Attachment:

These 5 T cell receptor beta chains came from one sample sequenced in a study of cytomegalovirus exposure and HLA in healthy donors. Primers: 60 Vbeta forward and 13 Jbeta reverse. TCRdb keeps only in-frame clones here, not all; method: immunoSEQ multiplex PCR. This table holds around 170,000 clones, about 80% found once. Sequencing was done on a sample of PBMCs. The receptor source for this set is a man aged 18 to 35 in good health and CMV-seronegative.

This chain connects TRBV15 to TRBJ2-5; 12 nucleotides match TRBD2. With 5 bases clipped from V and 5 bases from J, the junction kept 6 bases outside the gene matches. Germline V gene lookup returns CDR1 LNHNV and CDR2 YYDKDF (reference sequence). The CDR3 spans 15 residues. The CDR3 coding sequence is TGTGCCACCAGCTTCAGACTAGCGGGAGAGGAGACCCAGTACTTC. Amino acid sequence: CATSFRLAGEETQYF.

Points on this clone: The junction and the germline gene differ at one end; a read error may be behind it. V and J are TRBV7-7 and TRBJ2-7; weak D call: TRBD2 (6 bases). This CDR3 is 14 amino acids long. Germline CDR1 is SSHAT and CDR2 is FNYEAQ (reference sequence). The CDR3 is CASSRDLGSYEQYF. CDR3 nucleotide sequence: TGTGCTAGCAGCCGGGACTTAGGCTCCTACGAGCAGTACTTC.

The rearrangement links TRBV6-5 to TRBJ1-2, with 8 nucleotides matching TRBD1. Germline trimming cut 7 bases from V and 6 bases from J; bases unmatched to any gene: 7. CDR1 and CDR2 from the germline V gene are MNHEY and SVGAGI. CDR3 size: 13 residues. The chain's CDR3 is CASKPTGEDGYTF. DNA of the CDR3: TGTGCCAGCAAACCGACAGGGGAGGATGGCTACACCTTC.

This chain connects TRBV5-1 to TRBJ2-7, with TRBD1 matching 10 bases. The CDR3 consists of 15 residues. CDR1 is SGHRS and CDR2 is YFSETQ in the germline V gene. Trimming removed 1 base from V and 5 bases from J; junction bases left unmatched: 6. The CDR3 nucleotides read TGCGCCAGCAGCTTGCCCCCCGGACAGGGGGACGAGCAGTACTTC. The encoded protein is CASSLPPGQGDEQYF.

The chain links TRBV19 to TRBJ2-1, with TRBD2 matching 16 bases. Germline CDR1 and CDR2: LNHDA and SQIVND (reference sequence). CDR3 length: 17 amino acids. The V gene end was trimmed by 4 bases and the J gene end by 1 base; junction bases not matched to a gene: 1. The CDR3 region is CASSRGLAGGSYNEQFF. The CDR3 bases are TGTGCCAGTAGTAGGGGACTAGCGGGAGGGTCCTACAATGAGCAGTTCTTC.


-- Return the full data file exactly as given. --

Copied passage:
These 5 T cell receptor beta chains came from one sample sequenced in a study of cytomegalovirus exposure and HLA in healthy donors. Primers: 60 Vbeta forward and 13 Jbeta reverse. TCRdb keeps only in-frame clones here, not all; method: immunoSEQ multiplex PCR. This table holds around 170,000 clones, about 80% found once. Sequencing was done on a sample of PBMCs. The receptor source for this set is a man aged 18 to 35 in good health and CMV-seronegative.

This chain connects TRBV15 to TRBJ2-5; 12 nucleotides match TRBD2. With 5 bases clipped from V and 5 bases from J, the junction kept 6 bases outside the gene matches. Germline V gene lookup returns CDR1 LNHNV and CDR2 YYDKDF (reference sequence). The CDR3 spans 15 residues. The CDR3 coding sequence is TGTGCCACCAGCTTCAGACTAGCGGGAGAGGAGACCCAGTACTTC. Amino acid sequence: CATSFRLAGEETQYF.

Points on this clone: The junction and the germline gene differ at one end; a read error may be behind it. V and J are TRBV7-7 and TRBJ2-7; weak D call: TRBD2 (6 bases). This CDR3 is 14 amino acids long. Germline CDR1 is SSHAT and CDR2 is FNYEAQ (reference sequence). The CDR3 is CASSRDLGSYEQYF. CDR3 nucleotide sequence: TGTGCTAGCAGCCGGGACTTAGGCTCCTACGAGCAGTACTTC.

The rearrangement links TRBV6-5 to TRBJ1-2, with 8 nucleotides matching TRBD1. Germline trimming cut 7 bases from V and 6 bases from J; bases unmatched to any gene: 7. CDR1 and CDR2 from the germline V gene are MNHEY and SVGAGI. CDR3 size: 13 residues. The chain's CDR3 is CASKPTGEDGYTF. DNA of the CDR3: TGTGCCAGCAAACCGACAGGGGAGGATGGCTACACCTTC.

This chain connects TRBV5-1 to TRBJ2-7, with TRBD1 matching 10 bases. The CDR3 consists of 15 residues. CDR1 is SGHRS and CDR2 is YFSETQ in the germline V gene. Trimming removed 1 base from V and 5 bases from J; junction bases left unmatched: 6. The CDR3 nucleotides read TGCGCCAGCAGCTTGCCCCCCGGACAGGGGGACGAGCAGTACTTC. The encoded protein is CASSLPPGQGDEQYF.

The chain links TRBV19 to TRBJ2-1, with TRBD2 matching 16 bases. Germline CDR1 and CDR2: LNHDA and SQIVND (reference sequence). CDR3 length: 17 amino acids. The V gene end was trimmed by 4 bases and the J gene end by 1 base; junction bases not matched to a gene: 1. The CDR3 region is CASSRGLAGGSYNEQFF. The CDR3 bases are TGTGCCAGTAGTAGGGGACTAGCGGGAGGGTCCTACAATGAGCAGTTCTTC.